Best-selling journalist Antony Loewenstein trav­els across Afghanistan, Pakistan, Haiti, Papua New Guinea, the United States, Britain, Greece, and Australia to witness the reality of disaster capitalism. He discovers how companies such as G4S, Serco, and Halliburton cash in on or­ganized misery in a hidden world of privatized detention centers, militarized private security, aid profiteering, and destructive mining.

Disaster has become big business. Talking to immigrants stuck in limbo in Britain or visiting immigration centers in America, Loewenstein maps the secret networks formed to help cor­porations bleed what profits they can from economic crisis. He debates with Western contractors in Afghanistan, meets the locals in post-earthquake Haiti, and in Greece finds a country at the mercy of vulture profiteers. In Papua New Guinea, he sees a local commu­nity forced to rebel against predatory resource companies and NGOs.

What emerges through Loewenstein’s re­porting is a dark history of multinational corpo­rations that, with the aid of media and political elites, have grown more powerful than national governments. In the twenty-first century, the vulnerable have become the world’s most valu­able commodity. Disaster Capitalism is published by Verso in 2015 and in paperback in January 2017.

Profits_of_doom_cover_350Vulture capitalism has seen the corporation become more powerful than the state, and yet its work is often done by stealth, supported by political and media elites. The result is privatised wars and outsourced detention centres, mining companies pillaging precious land in developing countries and struggling nations invaded by NGOs and the corporate dollar. Best-selling journalist Antony Loewenstein travels to Afghanistan, Pakistan, Haiti, Papua New Guinea and across Australia to witness the reality of this largely hidden world of privatised detention centres, outsourced aid, destructive resource wars and militarized private security. Who is involved and why? Can it be stopped? What are the alternatives in a globalised world? Profits of Doom, published in 2013 and released in an updated edition in 2014, challenges the fundamentals of our unsustainable way of life and the money-making imperatives driving it. It is released in an updated edition in 2014.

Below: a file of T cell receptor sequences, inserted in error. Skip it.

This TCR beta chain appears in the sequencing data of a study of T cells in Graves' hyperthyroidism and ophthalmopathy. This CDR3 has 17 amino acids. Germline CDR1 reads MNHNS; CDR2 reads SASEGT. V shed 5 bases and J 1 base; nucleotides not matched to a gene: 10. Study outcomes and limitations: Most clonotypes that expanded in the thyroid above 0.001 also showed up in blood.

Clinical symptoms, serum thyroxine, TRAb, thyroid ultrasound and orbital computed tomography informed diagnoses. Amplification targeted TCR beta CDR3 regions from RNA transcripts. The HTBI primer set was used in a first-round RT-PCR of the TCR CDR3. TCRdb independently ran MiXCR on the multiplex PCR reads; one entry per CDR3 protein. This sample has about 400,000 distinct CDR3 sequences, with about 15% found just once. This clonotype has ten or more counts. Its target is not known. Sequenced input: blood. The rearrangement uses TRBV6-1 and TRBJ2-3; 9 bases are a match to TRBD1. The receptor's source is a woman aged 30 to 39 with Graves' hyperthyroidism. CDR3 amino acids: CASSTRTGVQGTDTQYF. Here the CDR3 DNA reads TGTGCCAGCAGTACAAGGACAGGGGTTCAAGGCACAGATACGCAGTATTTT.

forgodssakecover Four Australian thinkers come together to ask and answer the big questions, such as: What is the nature of the universe? Doesn't religion cause most of the conflict in the world? And Where do we find hope?   We are introduced to different belief systems – Judaism, Christianity, Islam – and to the argument that atheism, like organised religion, has its own compelling logic. And we gain insight into the life events that led each author to their current position.   Jane Caro flirted briefly with spiritual belief, inspired by 19th century literary heroines such as Elizabeth Gaskell and the Bronte sisters. Antony Loewenstein is proudly culturally, yet unconventionally, Jewish. Simon Smart is firmly and resolutely a Christian, but one who has had some of his most profound spiritual moments while surfing. Rachel Woodlock grew up in the alternative embrace of Baha'i belief but became entranced by its older parent religion, Islam.   Provocative, informative and passionately argued, For God's Sakepublished in 2013, encourages us to accept religious differences, but to also challenge more vigorously the beliefs that create discord.